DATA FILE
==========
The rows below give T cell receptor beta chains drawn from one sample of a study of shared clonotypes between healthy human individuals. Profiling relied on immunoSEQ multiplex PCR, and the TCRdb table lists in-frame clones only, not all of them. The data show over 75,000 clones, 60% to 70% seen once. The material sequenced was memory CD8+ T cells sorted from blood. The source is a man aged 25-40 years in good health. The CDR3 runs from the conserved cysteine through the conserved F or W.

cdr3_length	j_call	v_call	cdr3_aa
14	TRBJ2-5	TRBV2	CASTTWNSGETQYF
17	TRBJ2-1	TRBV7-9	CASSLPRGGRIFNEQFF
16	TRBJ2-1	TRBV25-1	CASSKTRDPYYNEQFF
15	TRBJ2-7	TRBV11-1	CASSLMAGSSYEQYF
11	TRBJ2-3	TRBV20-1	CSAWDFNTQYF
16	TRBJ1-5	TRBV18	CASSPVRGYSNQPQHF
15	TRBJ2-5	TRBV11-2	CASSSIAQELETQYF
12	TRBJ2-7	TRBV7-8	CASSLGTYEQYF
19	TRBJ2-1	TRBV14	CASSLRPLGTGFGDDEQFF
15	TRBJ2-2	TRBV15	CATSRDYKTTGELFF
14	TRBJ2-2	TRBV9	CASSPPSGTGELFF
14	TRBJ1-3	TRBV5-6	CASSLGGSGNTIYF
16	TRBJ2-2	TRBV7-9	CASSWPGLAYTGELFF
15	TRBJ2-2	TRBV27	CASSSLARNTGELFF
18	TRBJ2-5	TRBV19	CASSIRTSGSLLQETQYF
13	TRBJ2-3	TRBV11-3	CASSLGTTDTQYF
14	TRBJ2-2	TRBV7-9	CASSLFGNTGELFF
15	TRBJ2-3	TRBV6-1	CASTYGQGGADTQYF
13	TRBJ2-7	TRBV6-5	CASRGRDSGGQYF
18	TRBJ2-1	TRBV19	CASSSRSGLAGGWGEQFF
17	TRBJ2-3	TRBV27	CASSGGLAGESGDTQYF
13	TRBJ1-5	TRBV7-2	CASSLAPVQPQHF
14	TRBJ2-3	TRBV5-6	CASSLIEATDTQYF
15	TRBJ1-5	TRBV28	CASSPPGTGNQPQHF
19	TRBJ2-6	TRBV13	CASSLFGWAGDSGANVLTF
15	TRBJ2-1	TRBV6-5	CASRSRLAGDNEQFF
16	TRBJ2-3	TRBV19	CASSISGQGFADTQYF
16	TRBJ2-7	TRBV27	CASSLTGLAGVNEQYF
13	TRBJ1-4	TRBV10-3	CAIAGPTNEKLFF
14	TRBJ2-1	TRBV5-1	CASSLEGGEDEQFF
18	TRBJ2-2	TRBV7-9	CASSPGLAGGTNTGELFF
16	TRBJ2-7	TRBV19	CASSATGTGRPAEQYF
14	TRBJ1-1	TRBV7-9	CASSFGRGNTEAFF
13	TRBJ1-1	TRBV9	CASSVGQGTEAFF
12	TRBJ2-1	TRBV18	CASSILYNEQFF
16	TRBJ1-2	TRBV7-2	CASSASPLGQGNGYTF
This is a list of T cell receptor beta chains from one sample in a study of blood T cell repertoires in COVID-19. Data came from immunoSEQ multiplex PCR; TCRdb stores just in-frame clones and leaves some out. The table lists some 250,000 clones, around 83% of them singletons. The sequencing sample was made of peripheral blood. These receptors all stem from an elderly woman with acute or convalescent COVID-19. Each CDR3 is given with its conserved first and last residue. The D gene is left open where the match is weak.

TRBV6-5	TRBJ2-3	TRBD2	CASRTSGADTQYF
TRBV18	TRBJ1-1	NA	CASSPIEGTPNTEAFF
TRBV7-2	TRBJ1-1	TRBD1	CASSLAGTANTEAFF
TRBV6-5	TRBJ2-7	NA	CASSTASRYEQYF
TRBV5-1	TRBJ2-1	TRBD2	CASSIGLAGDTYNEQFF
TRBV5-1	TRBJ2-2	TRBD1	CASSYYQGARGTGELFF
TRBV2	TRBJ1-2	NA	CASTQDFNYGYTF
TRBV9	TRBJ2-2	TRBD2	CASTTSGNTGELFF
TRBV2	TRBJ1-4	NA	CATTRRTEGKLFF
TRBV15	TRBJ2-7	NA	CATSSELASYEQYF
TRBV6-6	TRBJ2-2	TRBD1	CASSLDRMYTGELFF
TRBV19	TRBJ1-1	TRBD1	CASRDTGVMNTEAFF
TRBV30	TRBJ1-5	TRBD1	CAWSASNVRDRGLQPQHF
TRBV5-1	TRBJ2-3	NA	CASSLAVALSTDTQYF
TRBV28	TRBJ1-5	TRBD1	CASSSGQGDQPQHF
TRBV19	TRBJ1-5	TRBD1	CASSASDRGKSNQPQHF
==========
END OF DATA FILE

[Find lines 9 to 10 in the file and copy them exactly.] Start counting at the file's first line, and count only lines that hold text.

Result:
15	TRBJ2-5	TRBV11-2	CASSSIAQELETQYF
12	TRBJ2-7	TRBV7-8	CASSLGTYEQYF